This newsletter marks the latest installment of Irregular Vegetables, a weekly series of CABBAGES emails where I share links to recent writings from other hip-hop/rap/cannabis journos and critics, squeezing in my own work as I see fit.
Enjoy this week’s reads and keep scrolling for another edition of Crudites, where I recommend three recent singles/videos from hip-hop artists you may not be familiar with yet.
Elsesser credits a ‘coming of age depression’, as the catalyst behind his comfortable nature, giving him the confidence to step out of anonymity as Navy Blue. Still, it wasn’t until longtime friend Earl Sweatshirt released the single ‘The Mint’ – a song that could almost be a ballad with its syrupy, piano sample, featuring Navy Blue’s hand-over-mouth vocals – that he realized, ‘Okay, I have no choice but to accept that this is me.’ This evolution is evident on his projects since. His voice is crystal clear on 2020’s ‘Song of Sage: Post Panic!’ and on the 2021 follow up, ‘Navy’s Reprise’. Elsesser is defiant and angry as he speaks about police brutality, depression and all the things that plague his mind. While his rap flow is assured alongside legends and peers like Yasiin Bey and Zeroh, his lyrics are honest and visceral about his internal pain. He’s wistful about his life thus far and its contradictions – constantly around white people, who don’t care about racism and his plight as a Black man. Being bored modeling at fashion week and longing for family and familiarity – this music is not apathetic, instead it’s empathetic towards the artist and his turmoil. (Read more at Just Smile)
It’s a scene full of outsized personalities who are eccentric without ever trying to be anything but themselves. Certified Trapper, arguably Milwaukee rap’s biggest freak, has become a cult phenomenon over the last few years thanks to an around-the-clock churn of nutty, self-produced bedroom recordings. He’s racked up hundreds of thousands of plays on YouTube and inked a deal with Columbia, though he admits it took a minute for people to dial into his eccentricities. “Motherfuckers was calling me ‘weak,’ because my music is kind of harmful to your ears,” he says. “But now people calling me the ‘coldest weak rapper ever,’ and they can’t stop listening to me.” In my time roaming around the lively city of 570,000, chopping it up with rappers, producers, videographers, DJs, managers, drug dealers, and comedians about Milwaukee rap’s current moment and how they’re building an ecosystem to sustain it, the underlying tone is both prideful and ambitious. It’s a real rap community. All the moving and shaking is done on-the-fly, and the biggest stars are posted up in the parks and gas station markets like everyone else. (Read more at Pitchfork)
"When I first moved out to Los Angeles as an intern, I didn’t want to get a medical card. This was before California was legal recreationally. I didn’t want to be in some database. I was 23 and paranoid. But Snoop would come into the office every week or so to do his show, GGN, which is a play on CNN: Snoop Dogg’s Double G News Network. He would have guests on and bring a lot of flower. Most of the time they couldn’t keep up with him and he would always leave some behind. So what does an intern do? She puts out the water. She sets things up. She leads people to the conference room. She cleans. So here I am cleaning up and I’m like, 'I’m not going to throw this stuff away. This is literally the flower that Snoop Dogg smokes and it’s not been touched. I’m going to take it.' At the time, my tolerance was lower, so whatever he left behind would definitely last me a week until he came back. Then the summer months came and he was like, 'I’m going on my summer tour.' I was like, 'Oh, great. That’s two months of no flower.'" (Read more at Gossamer)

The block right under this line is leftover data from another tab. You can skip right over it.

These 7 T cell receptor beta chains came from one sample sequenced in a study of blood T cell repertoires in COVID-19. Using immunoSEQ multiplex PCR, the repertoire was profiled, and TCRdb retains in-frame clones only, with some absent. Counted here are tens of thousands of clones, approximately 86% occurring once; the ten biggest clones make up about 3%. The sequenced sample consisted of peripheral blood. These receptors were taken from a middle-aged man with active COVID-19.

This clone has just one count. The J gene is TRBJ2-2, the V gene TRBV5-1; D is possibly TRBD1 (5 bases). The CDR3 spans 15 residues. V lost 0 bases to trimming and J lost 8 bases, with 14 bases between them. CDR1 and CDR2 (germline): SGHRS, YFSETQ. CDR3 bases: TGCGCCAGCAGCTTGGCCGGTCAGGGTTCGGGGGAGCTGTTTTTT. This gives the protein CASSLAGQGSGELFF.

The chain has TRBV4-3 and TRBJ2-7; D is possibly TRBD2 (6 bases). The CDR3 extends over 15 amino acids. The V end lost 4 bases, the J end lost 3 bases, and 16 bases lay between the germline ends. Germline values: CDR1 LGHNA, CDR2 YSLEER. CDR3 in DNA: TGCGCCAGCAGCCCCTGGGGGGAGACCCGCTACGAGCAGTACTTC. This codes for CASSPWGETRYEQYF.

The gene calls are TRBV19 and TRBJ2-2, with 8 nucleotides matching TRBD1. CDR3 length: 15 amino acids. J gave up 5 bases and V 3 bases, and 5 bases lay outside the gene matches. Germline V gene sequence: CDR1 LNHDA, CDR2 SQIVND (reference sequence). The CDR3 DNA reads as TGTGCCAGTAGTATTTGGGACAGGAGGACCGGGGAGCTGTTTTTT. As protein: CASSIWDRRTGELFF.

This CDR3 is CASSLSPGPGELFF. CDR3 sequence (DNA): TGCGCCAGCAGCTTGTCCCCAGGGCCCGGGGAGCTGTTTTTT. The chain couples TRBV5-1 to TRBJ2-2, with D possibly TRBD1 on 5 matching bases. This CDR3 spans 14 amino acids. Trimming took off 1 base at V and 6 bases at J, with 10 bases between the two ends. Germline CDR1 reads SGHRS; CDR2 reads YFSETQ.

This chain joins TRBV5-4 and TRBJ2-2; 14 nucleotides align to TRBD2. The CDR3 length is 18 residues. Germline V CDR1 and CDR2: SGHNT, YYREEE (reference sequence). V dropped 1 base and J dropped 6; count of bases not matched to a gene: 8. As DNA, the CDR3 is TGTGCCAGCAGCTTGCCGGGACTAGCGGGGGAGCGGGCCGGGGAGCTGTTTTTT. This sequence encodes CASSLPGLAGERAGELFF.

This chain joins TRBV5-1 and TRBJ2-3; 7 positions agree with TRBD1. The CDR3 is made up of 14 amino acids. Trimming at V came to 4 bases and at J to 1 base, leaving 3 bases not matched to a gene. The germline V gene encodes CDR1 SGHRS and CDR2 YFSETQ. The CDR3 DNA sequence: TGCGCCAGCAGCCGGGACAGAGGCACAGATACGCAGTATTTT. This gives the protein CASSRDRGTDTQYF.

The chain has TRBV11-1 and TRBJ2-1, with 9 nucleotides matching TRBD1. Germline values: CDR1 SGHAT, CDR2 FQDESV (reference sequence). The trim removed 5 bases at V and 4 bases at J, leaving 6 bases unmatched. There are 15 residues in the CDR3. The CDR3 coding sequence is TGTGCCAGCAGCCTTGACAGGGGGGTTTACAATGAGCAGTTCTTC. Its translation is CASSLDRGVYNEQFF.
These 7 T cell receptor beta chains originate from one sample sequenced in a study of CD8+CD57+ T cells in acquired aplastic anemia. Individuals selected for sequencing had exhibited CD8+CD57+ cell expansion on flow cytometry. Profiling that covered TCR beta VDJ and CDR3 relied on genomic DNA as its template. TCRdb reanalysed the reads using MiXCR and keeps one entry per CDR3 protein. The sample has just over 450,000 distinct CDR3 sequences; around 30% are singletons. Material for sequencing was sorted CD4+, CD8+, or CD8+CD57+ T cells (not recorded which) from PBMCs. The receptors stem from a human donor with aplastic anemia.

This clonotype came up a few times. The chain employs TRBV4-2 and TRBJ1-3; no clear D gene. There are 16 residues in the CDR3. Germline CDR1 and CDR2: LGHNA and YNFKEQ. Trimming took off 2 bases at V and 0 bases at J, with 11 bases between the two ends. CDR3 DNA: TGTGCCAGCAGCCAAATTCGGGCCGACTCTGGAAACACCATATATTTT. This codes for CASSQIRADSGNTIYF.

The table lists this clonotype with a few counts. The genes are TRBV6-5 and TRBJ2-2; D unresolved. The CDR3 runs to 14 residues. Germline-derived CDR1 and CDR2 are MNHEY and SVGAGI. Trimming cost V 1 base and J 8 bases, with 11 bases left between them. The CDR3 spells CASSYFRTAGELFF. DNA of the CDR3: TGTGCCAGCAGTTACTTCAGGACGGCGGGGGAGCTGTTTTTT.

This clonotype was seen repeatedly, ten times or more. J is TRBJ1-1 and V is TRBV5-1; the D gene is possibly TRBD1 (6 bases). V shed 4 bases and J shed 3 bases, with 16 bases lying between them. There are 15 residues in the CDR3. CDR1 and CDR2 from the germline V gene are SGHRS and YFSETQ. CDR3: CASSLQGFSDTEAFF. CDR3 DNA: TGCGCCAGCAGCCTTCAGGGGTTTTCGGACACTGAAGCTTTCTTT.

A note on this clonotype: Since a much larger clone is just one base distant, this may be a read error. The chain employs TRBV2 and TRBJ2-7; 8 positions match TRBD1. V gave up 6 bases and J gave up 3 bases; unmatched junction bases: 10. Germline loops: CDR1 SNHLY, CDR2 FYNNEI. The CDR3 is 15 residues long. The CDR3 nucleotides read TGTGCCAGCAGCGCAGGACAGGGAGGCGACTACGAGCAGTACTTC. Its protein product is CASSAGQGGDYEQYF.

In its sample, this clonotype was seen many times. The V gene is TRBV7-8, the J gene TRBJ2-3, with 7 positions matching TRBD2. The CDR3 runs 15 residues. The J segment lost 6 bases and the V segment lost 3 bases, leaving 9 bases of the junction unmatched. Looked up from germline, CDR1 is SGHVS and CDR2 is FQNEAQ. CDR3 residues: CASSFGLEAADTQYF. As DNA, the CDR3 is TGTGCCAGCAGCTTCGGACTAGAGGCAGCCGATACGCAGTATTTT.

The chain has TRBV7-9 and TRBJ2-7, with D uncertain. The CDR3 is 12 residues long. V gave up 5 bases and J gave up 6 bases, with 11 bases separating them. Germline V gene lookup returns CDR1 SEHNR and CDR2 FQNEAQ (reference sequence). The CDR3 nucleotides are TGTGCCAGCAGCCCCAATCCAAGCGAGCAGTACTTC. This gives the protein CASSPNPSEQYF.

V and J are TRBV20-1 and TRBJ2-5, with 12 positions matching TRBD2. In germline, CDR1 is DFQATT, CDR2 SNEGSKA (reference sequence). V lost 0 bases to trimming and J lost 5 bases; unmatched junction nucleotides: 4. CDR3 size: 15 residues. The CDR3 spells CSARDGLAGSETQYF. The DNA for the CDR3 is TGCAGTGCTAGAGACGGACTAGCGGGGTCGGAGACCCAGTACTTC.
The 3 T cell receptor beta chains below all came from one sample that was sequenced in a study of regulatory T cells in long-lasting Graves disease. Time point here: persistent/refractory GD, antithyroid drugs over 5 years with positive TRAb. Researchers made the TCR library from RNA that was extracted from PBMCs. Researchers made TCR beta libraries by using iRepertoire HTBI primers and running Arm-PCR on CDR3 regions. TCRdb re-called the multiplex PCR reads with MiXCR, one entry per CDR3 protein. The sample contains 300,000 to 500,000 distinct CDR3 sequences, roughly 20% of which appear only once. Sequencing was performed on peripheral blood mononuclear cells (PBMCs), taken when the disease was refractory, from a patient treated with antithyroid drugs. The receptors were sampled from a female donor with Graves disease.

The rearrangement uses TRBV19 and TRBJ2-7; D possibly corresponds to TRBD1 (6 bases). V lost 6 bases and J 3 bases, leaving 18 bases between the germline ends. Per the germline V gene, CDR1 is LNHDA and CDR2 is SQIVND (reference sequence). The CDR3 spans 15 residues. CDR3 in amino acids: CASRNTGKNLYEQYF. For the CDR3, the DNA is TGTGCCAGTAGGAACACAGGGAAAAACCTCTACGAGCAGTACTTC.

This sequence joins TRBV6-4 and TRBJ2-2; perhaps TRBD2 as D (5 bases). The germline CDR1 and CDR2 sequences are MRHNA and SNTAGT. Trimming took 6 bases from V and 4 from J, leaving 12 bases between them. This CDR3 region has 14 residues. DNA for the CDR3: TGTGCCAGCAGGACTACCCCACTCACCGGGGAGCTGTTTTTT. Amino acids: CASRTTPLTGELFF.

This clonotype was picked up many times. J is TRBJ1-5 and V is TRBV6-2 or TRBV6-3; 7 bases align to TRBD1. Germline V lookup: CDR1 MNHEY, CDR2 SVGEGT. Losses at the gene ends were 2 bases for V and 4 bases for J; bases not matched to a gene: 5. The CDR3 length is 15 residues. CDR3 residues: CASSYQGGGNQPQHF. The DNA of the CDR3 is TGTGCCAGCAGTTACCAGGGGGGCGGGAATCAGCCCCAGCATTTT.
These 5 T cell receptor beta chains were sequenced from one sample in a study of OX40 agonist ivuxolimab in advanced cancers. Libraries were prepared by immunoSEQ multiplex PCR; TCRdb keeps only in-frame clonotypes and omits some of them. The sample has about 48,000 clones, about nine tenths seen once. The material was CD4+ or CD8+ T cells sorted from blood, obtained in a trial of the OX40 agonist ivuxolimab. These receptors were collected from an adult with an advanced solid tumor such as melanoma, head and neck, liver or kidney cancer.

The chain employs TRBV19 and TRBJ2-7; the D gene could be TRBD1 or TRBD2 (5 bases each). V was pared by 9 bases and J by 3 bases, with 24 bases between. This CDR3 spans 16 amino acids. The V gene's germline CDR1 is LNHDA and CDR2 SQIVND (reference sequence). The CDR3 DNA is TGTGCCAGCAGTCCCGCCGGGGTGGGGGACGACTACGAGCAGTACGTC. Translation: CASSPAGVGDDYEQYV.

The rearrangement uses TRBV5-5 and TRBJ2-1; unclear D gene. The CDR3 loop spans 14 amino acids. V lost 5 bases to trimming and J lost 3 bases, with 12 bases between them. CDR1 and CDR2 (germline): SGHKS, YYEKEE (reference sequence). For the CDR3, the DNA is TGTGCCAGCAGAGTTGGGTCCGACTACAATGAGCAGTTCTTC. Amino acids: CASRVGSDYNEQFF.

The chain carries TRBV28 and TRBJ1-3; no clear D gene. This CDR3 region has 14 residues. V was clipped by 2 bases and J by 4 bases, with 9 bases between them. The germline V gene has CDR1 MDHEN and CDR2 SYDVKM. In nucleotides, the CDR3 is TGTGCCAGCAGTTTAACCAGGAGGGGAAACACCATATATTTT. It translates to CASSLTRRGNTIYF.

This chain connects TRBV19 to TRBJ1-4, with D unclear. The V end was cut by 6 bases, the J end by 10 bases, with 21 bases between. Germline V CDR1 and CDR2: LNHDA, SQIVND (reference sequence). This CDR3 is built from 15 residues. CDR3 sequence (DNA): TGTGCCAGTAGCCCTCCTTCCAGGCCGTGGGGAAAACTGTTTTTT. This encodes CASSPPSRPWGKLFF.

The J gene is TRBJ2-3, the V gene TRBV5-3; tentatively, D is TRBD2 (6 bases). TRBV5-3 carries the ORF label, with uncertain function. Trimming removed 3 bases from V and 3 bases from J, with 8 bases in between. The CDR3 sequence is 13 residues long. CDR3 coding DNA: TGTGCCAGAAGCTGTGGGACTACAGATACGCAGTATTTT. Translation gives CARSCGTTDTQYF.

Watson’s frequent evocation of analog media helps provide grounding to a record that feels shrouded in psychedelic abstraction and mystery. His penchant for this style is no secret — his 2016 compilation tape, Past Cloaks, originally had a cassette-only release when it came to physical media — and this is perhaps most blatant on fish don’t climb trees’s closer, “mirrors,” where he raps “my sound is vintage, it always got hiss” before a well-placed sound effect ends his bar. The aforementioned film samples and sound effects used to bookend many of the tracks make the album feel like an old mixtape you might find in your parents’ attic, with bits and pieces of whatever they taped over occasionally bleeding through, almost as if it’s jumping around in time. (Read more at HipHopDX)
Noname explained that she had just returned from Africa full of inspiration which led eventually to ways Judd could instill Congolese rhythms and top lines into her music. (Judd’s parents are Congolese immigrants.) They spoke about London, about how Judd had been introduced to US hip-hop via its prominence in the UK, and about how 'Be' by Common was one of both of their favorite rap albums. Common would eventually land on 'Sundial' as the final voice you hear. As they progressed in their work, Judd extended his initial trip to LA from four to six weeks developing a multitude of tonalities and song structures. When Judd later came back to LA to help her finish the project and Noname officially asked him to executive produce 'Sundial,' he kept it cool externally even though inside he was beside himself. “In my head, I was doing the Dougie, I was crip walking, I was doing the Harlem shake,” he said. (Read more at Okayplayer)
Three new tracks for you to snack on...
Afroham, Cae Jones & Mathien, "Day By Day"
Revival Season, "Everybody"
Wst. Taylor, "820 (Certified) (feat. Nyeusi Loe)"